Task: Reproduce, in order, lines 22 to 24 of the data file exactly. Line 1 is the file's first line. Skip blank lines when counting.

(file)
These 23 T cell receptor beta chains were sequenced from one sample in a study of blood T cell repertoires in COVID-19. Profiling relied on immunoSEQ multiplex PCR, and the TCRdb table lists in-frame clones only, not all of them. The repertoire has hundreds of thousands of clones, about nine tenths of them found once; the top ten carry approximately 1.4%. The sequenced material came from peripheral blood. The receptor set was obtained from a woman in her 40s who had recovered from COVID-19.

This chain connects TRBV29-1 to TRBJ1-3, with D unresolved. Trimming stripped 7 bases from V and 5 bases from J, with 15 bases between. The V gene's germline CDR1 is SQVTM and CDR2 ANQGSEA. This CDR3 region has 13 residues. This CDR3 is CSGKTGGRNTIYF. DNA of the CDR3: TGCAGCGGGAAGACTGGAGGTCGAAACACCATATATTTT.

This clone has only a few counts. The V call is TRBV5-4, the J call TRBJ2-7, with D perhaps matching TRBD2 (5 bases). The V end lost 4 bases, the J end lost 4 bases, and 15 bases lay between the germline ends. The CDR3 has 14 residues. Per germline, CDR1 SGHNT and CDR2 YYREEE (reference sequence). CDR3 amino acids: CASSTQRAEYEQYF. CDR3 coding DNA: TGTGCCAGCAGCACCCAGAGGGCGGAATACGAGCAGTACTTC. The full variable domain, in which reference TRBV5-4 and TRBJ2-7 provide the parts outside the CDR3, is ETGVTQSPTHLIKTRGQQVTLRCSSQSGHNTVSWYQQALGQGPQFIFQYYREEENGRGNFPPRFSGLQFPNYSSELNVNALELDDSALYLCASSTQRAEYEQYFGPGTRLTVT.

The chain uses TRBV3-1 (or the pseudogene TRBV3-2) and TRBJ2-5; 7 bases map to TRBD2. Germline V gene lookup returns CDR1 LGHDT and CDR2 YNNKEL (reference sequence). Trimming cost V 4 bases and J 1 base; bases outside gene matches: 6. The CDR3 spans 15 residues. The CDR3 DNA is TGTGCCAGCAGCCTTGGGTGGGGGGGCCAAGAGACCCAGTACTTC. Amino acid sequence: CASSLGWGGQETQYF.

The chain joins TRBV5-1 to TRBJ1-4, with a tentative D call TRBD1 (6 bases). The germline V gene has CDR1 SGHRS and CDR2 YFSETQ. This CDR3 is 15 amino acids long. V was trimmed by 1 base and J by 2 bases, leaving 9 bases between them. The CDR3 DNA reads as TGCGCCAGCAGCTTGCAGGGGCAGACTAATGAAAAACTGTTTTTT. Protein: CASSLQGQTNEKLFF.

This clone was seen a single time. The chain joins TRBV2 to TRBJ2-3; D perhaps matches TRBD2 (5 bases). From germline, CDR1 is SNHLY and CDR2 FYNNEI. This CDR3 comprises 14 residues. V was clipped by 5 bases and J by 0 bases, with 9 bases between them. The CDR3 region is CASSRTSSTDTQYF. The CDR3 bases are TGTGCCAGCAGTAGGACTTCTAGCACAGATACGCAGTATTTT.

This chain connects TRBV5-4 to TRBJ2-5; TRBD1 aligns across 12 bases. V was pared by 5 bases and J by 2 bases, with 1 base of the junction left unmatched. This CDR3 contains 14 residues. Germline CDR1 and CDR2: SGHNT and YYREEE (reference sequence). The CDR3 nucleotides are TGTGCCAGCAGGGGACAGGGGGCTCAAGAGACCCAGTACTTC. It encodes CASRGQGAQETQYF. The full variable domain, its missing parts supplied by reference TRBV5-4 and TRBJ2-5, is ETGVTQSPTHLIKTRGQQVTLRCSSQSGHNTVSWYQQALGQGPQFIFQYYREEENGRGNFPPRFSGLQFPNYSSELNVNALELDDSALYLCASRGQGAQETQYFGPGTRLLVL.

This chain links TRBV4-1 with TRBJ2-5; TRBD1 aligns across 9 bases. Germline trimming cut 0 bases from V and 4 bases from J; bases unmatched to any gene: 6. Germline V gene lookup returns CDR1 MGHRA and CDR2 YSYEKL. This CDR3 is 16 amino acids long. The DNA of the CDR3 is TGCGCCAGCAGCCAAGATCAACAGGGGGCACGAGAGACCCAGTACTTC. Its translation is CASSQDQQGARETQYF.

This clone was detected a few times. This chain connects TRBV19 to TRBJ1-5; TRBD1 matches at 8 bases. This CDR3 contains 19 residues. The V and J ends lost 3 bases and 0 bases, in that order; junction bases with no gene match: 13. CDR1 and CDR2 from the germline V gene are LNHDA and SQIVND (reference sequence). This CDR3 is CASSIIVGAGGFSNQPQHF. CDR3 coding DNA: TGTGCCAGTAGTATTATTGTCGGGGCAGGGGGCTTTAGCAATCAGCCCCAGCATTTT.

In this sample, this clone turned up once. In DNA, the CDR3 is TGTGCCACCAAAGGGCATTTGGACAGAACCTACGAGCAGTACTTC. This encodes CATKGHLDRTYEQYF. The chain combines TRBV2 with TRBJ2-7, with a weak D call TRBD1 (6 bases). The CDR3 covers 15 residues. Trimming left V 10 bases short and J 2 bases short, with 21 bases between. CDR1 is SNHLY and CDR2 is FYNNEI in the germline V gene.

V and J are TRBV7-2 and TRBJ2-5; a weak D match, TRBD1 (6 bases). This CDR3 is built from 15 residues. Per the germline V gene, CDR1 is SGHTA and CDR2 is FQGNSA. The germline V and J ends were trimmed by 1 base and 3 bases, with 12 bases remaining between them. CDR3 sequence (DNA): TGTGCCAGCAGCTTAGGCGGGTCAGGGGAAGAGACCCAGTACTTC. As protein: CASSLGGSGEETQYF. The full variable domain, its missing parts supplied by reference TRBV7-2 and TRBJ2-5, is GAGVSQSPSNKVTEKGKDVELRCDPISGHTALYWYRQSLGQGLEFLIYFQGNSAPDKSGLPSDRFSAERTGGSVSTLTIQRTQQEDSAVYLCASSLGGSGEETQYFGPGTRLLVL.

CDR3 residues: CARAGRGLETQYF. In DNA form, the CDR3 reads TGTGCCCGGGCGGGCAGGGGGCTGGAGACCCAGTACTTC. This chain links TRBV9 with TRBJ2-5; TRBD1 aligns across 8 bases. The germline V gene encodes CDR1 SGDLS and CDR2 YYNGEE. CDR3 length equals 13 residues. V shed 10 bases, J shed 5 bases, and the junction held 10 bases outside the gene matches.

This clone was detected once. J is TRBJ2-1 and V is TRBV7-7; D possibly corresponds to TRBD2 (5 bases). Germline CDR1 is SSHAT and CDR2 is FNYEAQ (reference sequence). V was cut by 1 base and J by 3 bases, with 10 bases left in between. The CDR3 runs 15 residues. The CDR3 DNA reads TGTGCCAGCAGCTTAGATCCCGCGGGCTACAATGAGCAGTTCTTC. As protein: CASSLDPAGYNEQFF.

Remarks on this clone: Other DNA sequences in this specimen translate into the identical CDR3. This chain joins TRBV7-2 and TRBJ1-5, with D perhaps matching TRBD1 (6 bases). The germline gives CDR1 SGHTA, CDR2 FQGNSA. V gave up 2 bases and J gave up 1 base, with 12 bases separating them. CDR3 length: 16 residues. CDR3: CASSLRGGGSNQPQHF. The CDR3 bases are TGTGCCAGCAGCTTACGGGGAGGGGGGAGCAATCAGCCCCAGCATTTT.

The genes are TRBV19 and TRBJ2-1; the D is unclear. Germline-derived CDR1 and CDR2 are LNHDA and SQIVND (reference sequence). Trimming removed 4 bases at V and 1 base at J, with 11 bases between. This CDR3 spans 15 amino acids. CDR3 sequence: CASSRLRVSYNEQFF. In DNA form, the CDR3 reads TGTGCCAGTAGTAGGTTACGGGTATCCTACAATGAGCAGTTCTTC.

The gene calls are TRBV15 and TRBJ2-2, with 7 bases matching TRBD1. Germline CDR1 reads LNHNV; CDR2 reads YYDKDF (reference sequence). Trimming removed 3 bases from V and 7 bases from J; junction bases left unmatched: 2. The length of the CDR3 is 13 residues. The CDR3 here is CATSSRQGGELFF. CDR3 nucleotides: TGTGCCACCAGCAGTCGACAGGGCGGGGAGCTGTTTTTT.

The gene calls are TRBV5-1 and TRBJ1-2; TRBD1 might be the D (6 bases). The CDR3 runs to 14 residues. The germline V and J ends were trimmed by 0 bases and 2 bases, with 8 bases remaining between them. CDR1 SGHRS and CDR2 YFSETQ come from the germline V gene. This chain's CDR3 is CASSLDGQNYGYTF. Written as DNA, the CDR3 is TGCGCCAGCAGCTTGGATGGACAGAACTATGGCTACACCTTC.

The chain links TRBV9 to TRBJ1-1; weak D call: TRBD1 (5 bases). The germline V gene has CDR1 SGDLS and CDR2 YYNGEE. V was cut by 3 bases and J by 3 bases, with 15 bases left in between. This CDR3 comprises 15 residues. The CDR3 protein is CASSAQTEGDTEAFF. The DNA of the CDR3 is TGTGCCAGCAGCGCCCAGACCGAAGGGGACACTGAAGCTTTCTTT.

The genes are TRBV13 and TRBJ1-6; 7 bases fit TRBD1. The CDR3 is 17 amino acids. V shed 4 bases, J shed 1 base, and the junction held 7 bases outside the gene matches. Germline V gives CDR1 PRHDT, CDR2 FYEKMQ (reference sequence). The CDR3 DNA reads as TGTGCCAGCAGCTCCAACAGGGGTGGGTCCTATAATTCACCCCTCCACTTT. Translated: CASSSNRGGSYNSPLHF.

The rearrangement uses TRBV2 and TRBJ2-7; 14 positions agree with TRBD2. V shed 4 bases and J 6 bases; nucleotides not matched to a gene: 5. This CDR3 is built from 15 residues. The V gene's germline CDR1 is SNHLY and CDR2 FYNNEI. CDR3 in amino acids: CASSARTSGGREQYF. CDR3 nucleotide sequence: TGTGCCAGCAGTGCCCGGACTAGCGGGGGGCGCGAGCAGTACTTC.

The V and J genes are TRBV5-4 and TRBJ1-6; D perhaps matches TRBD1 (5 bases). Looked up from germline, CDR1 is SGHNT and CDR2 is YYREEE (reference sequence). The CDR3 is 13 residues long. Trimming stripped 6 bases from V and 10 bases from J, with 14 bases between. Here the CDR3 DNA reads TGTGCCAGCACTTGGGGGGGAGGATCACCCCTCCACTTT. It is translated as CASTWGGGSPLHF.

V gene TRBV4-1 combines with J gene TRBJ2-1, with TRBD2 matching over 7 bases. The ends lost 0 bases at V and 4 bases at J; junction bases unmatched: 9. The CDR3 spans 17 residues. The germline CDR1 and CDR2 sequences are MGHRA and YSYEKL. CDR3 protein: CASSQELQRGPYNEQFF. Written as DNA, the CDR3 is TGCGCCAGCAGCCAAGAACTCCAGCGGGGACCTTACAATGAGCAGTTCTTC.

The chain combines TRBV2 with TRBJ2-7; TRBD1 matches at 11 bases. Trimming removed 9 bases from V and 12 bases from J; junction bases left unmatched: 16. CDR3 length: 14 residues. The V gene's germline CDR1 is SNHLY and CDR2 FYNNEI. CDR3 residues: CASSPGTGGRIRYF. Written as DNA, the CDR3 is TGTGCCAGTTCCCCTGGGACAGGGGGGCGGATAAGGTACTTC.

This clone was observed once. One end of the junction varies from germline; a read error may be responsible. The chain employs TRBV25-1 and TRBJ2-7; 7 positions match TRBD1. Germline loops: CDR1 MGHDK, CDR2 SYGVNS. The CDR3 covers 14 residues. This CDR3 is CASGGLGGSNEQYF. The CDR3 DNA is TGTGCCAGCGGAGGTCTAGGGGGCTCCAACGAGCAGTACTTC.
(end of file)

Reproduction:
V gene TRBV4-1 combines with J gene TRBJ2-1, with TRBD2 matching over 7 bases. The ends lost 0 bases at V and 4 bases at J; junction bases unmatched: 9. The CDR3 spans 17 residues. The germline CDR1 and CDR2 sequences are MGHRA and YSYEKL. CDR3 protein: CASSQELQRGPYNEQFF. Written as DNA, the CDR3 is TGCGCCAGCAGCCAAGAACTCCAGCGGGGACCTTACAATGAGCAGTTCTTC.

The chain combines TRBV2 with TRBJ2-7; TRBD1 matches at 11 bases. Trimming removed 9 bases from V and 12 bases from J; junction bases left unmatched: 16. CDR3 length: 14 residues. The V gene's germline CDR1 is SNHLY and CDR2 FYNNEI. CDR3 residues: CASSPGTGGRIRYF. Written as DNA, the CDR3 is TGTGCCAGTTCCCCTGGGACAGGGGGGCGGATAAGGTACTTC.

This clone was observed once. One end of the junction varies from germline; a read error may be responsible. The chain employs TRBV25-1 and TRBJ2-7; 7 positions match TRBD1. Germline loops: CDR1 MGHDK, CDR2 SYGVNS. The CDR3 covers 14 residues. This CDR3 is CASGGLGGSNEQYF. The CDR3 DNA is TGTGCCAGCGGAGGTCTAGGGGGCTCCAACGAGCAGTACTTC.